Emily Rice Published

Winter Weather Covers West Virginia

Trees atop a mountain are covered in ice and snow.
West Virginia is under a Winter Storm Warning from the National Weather Service and a State of Emergency from Gov. Jim Justice.
Eric Douglas/West Virginia Public Broadcasting

The entire state of West Virginia is under either a winter weather advisory or a winter storm warning.

“We have got a winter storm warning for much of our forecast area,” Simone Lewis, a meteorologist at the National Weather Service in Charleston, said. “So pretty much the whole state of West Virginia has either got a winter storm warning or a winter weather advisory and that’s for late this evening, lasting through Saturday morning.”

Starting at 7 p.m. on Jan. 18 and lasting through 10 a.m. Saturday morning, Jan. 20 heavy snow is expected with a possible accumulation of four to 12 inches, depending on the region.

“We are expecting a general four to six inches, and that includes down in the southern coalfields also. And then once you get into the mountainous counties, we’re expecting eight to 12 inches,” Lewis said.

Gov. Jim Justice declared a state of emergency for all 55 West Virginia counties ahead of the storm on Thursday afternoon. The State of Emergency allows state agencies to coordinate ahead of a possible weather event, including by pre-positioning personnel, vehicles, equipment and other assets.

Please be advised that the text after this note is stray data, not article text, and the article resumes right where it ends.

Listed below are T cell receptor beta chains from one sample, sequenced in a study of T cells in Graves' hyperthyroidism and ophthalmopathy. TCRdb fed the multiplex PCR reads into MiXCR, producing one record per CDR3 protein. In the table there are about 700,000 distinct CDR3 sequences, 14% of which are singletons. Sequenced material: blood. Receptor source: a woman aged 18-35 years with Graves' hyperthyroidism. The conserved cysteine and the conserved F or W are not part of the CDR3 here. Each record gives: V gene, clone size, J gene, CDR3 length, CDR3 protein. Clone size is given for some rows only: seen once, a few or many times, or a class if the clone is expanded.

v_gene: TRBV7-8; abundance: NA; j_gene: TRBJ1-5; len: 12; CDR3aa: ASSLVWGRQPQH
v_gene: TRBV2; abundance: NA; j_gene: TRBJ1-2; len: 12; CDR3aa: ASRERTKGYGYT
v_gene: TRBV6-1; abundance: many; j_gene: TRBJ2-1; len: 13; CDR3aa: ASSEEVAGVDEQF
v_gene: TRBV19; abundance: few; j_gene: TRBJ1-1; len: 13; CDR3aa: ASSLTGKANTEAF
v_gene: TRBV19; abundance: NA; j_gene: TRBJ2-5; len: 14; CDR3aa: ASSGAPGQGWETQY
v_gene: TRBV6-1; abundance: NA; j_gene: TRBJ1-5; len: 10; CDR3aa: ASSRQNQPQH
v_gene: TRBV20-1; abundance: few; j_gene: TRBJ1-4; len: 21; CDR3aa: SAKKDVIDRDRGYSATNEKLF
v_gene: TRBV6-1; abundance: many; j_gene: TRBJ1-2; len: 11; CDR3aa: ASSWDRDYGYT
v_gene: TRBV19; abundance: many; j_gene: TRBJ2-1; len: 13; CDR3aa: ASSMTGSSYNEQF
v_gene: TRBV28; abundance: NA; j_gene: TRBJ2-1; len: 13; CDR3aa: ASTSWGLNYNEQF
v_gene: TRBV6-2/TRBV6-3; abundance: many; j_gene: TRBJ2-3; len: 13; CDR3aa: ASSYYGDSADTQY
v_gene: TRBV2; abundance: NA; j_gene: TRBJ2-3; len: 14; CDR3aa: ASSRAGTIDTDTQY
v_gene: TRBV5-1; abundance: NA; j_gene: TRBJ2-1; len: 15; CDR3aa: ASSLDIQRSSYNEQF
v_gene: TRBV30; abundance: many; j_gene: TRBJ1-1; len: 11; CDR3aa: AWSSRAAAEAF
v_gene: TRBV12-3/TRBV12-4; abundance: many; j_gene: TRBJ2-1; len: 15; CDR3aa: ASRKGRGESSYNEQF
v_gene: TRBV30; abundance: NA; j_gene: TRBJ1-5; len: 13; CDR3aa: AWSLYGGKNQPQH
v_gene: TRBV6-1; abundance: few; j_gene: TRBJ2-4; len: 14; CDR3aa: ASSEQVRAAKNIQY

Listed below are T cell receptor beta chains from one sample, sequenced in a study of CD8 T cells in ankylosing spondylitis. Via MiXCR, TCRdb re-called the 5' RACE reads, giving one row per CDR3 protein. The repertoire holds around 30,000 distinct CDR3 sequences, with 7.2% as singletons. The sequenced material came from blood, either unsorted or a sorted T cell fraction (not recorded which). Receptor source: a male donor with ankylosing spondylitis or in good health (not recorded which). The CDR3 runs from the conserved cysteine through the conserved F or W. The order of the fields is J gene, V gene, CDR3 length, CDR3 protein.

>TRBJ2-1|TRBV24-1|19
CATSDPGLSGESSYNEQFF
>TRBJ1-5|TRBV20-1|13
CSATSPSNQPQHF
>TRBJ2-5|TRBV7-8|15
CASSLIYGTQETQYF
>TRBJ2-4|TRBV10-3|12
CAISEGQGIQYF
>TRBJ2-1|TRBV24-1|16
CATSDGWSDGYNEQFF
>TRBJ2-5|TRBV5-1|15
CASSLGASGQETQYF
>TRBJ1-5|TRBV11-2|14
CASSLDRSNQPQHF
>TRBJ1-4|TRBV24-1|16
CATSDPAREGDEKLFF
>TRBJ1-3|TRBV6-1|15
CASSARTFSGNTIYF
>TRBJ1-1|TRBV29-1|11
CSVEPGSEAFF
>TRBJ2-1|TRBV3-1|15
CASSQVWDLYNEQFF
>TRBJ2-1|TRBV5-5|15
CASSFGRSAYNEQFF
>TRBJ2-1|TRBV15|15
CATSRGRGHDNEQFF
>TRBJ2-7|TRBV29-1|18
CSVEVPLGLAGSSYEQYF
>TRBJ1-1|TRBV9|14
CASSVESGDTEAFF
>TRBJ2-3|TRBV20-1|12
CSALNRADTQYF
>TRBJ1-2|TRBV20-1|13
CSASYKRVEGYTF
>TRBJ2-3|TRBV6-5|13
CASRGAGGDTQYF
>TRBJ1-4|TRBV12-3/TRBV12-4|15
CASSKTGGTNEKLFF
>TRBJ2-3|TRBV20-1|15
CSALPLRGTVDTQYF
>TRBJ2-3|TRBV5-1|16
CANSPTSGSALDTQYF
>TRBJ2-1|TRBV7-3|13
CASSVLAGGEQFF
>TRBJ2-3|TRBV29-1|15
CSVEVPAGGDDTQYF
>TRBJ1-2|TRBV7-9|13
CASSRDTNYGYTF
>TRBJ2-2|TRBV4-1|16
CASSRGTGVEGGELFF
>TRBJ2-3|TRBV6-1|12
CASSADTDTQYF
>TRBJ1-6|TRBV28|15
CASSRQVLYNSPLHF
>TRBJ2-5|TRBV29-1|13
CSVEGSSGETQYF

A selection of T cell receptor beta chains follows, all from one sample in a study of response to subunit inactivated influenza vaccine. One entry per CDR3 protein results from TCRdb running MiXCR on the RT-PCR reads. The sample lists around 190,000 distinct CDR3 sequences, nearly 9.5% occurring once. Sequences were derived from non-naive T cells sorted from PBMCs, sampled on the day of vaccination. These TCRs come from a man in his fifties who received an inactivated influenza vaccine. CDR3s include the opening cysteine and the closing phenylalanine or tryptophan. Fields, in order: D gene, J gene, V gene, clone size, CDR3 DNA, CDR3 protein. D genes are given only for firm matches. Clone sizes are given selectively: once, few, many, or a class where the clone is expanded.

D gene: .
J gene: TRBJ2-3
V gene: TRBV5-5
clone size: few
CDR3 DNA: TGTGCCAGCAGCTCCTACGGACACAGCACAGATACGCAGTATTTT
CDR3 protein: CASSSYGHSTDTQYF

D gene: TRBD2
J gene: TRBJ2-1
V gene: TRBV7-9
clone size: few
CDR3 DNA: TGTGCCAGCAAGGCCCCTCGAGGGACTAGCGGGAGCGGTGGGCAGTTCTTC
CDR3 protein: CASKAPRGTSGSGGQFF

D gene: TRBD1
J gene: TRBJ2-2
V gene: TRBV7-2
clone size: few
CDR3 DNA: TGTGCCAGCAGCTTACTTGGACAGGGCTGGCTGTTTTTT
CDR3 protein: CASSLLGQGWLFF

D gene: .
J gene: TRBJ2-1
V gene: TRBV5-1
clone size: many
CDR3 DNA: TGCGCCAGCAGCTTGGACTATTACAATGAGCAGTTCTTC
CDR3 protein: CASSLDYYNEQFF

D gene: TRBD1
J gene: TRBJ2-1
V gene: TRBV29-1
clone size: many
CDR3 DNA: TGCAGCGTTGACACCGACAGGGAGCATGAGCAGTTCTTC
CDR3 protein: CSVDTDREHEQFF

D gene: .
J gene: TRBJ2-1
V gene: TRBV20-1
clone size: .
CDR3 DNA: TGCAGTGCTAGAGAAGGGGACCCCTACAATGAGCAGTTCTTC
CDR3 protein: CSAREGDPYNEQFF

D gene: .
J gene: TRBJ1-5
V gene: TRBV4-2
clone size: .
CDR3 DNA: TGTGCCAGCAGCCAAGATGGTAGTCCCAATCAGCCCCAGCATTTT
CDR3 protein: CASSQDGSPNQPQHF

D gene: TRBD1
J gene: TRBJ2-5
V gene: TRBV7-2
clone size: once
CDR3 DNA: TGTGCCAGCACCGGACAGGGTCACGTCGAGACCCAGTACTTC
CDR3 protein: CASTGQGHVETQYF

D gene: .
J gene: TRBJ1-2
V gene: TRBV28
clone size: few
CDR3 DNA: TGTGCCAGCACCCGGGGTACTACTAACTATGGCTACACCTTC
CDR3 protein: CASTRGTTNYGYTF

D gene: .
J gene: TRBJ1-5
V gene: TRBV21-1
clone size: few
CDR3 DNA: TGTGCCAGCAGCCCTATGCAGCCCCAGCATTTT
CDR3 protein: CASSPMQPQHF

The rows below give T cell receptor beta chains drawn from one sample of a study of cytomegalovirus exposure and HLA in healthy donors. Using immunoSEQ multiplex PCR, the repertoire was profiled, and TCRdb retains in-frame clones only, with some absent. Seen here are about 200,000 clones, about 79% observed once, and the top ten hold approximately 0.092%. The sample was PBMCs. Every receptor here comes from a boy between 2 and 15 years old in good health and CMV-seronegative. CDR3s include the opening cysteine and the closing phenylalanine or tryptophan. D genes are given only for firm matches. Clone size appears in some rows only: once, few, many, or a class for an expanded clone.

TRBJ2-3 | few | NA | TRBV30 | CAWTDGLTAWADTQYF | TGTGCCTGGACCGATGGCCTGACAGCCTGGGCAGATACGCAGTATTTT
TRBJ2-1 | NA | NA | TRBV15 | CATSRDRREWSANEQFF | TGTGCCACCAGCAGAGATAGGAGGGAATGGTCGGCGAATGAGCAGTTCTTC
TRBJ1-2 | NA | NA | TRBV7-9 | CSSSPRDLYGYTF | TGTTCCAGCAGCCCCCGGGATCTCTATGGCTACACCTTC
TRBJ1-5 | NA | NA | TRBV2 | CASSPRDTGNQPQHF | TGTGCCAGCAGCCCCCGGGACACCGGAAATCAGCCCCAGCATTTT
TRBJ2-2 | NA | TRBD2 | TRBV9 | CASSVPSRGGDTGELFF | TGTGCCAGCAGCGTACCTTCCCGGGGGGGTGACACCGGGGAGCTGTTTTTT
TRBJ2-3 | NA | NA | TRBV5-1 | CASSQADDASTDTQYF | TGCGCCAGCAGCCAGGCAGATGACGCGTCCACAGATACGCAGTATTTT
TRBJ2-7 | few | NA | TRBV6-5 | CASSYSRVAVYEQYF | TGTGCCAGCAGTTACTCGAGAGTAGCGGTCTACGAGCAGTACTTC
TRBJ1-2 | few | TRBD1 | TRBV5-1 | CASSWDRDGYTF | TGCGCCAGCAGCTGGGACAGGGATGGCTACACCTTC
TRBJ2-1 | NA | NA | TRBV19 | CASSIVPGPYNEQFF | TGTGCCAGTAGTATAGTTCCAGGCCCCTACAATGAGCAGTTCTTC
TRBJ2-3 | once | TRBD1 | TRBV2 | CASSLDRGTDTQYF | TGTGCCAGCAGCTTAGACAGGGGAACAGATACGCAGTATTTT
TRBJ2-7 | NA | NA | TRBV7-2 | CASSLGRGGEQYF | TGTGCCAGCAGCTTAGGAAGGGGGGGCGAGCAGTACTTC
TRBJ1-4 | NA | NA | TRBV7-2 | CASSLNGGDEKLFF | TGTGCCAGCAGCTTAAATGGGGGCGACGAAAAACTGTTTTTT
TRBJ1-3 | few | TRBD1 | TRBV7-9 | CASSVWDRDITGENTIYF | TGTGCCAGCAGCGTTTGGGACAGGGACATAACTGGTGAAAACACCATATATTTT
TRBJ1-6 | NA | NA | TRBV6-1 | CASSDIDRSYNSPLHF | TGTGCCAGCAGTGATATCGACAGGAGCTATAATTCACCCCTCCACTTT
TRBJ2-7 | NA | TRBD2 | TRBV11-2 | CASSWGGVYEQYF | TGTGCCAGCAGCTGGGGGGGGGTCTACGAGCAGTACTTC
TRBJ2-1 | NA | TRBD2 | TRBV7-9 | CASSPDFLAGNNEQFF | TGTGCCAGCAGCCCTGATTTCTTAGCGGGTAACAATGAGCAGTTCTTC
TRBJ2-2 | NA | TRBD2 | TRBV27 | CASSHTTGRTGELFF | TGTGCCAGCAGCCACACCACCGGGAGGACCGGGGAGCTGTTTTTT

“All West Virginians need to absolutely be ready for the potential impact this winter storm may bring to our state,” Justice said. “West Virginians should pay extra close attention to emergency officials and media outlets, and be prepared if there are power outages. West Virginians take care of one another, so make sure you check on your neighbors and loved ones, too.”

The wind chill is expected to be 16 degrees on Friday before it drops to -2 degrees on Saturday morning. Lewis said by Saturday, the heaviest accumulations will generally be over with.

“It’d be probably about mid to late evening and lasting through much of the day Friday,” Lewis said. “Saturday, the system will start to pull off to the east, but we will continue to see some lingering light snow shower activity across the state.”

The West Virginia Emergency Management Division (WV EMD) has been placed on standby to support the State Emergency Operations Center should the need arise.

EMD has posted non-emergency numbers for each county 911 center.

The West Virginia Division of Highways (WVDOH) crew continues their snow removal and ice control operations. 

“We are prepared for any snowfall event, whether it’s an inch of snow or a foot of snow,” said Joe Pack, P.E., WVDOH chief engineer of District Operations. “We attack each storm with the same level of importance of having every available truck on the road, with a driver in it, plow mounted on it, and salt in the back.”

Statewide, WVDOH has a stockpile of more than 231,000 tons of salt. A typical snowplow holds 12 tons of salt, enough to treat about 100 lane miles of road.